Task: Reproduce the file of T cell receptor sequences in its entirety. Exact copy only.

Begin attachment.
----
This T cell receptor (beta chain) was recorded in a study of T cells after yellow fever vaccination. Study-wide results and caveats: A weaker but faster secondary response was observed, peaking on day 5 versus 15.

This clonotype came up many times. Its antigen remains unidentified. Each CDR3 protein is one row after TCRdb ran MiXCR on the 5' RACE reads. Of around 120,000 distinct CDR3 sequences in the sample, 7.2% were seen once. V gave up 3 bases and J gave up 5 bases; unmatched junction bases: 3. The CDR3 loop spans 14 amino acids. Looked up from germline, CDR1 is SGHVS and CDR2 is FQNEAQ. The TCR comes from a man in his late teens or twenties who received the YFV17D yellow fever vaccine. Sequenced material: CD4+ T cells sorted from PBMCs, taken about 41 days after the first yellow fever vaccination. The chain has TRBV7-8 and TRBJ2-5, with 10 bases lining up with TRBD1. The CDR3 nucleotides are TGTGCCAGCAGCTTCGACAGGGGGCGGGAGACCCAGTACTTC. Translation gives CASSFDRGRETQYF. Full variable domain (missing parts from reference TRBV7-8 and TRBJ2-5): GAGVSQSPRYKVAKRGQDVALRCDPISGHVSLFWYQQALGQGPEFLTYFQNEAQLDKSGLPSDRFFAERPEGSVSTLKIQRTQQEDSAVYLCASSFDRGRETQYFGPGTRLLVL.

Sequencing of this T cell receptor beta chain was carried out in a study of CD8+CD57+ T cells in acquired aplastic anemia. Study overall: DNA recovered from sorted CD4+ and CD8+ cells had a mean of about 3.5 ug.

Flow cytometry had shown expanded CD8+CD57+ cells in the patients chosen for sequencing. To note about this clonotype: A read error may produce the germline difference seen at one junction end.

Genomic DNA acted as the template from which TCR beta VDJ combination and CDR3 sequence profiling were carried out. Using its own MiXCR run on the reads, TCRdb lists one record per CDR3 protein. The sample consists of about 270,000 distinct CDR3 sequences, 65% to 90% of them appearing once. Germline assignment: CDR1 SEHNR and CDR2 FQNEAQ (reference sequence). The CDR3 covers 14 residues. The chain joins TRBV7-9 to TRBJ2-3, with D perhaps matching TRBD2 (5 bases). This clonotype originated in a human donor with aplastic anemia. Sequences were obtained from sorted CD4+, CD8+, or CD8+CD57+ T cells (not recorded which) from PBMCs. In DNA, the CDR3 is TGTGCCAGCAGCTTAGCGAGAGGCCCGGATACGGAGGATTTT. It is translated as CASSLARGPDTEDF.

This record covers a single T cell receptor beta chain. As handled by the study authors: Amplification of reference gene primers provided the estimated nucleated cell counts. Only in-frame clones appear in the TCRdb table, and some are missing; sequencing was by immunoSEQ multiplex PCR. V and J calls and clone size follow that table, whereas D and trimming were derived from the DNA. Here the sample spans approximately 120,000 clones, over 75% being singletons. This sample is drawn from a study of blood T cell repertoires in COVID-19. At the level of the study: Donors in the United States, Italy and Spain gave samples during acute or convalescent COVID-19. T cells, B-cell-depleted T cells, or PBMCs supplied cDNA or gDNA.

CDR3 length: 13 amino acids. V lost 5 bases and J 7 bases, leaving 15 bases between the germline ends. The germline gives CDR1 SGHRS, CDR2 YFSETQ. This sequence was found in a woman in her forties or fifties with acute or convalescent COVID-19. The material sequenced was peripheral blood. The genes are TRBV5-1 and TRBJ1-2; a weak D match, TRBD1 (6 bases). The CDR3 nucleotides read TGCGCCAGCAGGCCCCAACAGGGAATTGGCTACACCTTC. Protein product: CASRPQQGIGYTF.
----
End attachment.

This T cell receptor (beta chain) was recorded in a study of T cells after yellow fever vaccination. Study-wide results and caveats: A weaker but faster secondary response was observed, peaking on day 5 versus 15.

This clonotype came up many times. Its antigen remains unidentified. Each CDR3 protein is one row after TCRdb ran MiXCR on the 5' RACE reads. Of around 120,000 distinct CDR3 sequences in the sample, 7.2% were seen once. V gave up 3 bases and J gave up 5 bases; unmatched junction bases: 3. The CDR3 loop spans 14 amino acids. Looked up from germline, CDR1 is SGHVS and CDR2 is FQNEAQ. The TCR comes from a man in his late teens or twenties who received the YFV17D yellow fever vaccine. Sequenced material: CD4+ T cells sorted from PBMCs, taken about 41 days after the first yellow fever vaccination. The chain has TRBV7-8 and TRBJ2-5, with 10 bases lining up with TRBD1. The CDR3 nucleotides are TGTGCCAGCAGCTTCGACAGGGGGCGGGAGACCCAGTACTTC. Translation gives CASSFDRGRETQYF. Full variable domain (missing parts from reference TRBV7-8 and TRBJ2-5): GAGVSQSPRYKVAKRGQDVALRCDPISGHVSLFWYQQALGQGPEFLTYFQNEAQLDKSGLPSDRFFAERPEGSVSTLKIQRTQQEDSAVYLCASSFDRGRETQYFGPGTRLLVL.

Sequencing of this T cell receptor beta chain was carried out in a study of CD8+CD57+ T cells in acquired aplastic anemia. Study overall: DNA recovered from sorted CD4+ and CD8+ cells had a mean of about 3.5 ug.

Flow cytometry had shown expanded CD8+CD57+ cells in the patients chosen for sequencing. To note about this clonotype: A read error may produce the germline difference seen at one junction end.

Genomic DNA acted as the template from which TCR beta VDJ combination and CDR3 sequence profiling were carried out. Using its own MiXCR run on the reads, TCRdb lists one record per CDR3 protein. The sample consists of about 270,000 distinct CDR3 sequences, 65% to 90% of them appearing once. Germline assignment: CDR1 SEHNR and CDR2 FQNEAQ (reference sequence). The CDR3 covers 14 residues. The chain joins TRBV7-9 to TRBJ2-3, with D perhaps matching TRBD2 (5 bases). This clonotype originated in a human donor with aplastic anemia. Sequences were obtained from sorted CD4+, CD8+, or CD8+CD57+ T cells (not recorded which) from PBMCs. In DNA, the CDR3 is TGTGCCAGCAGCTTAGCGAGAGGCCCGGATACGGAGGATTTT. It is translated as CASSLARGPDTEDF.

This record covers a single T cell receptor beta chain. As handled by the study authors: Amplification of reference gene primers provided the estimated nucleated cell counts. Only in-frame clones appear in the TCRdb table, and some are missing; sequencing was by immunoSEQ multiplex PCR. V and J calls and clone size follow that table, whereas D and trimming were derived from the DNA. Here the sample spans approximately 120,000 clones, over 75% being singletons. This sample is drawn from a study of blood T cell repertoires in COVID-19. At the level of the study: Donors in the United States, Italy and Spain gave samples during acute or convalescent COVID-19. T cells, B-cell-depleted T cells, or PBMCs supplied cDNA or gDNA.

CDR3 length: 13 amino acids. V lost 5 bases and J 7 bases, leaving 15 bases between the germline ends. The germline gives CDR1 SGHRS, CDR2 YFSETQ. This sequence was found in a woman in her forties or fifties with acute or convalescent COVID-19. The material sequenced was peripheral blood. The genes are TRBV5-1 and TRBJ1-2; a weak D match, TRBD1 (6 bases). The CDR3 nucleotides read TGCGCCAGCAGGCCCCAACAGGGAATTGGCTACACCTTC. Protein product: CASRPQQGIGYTF.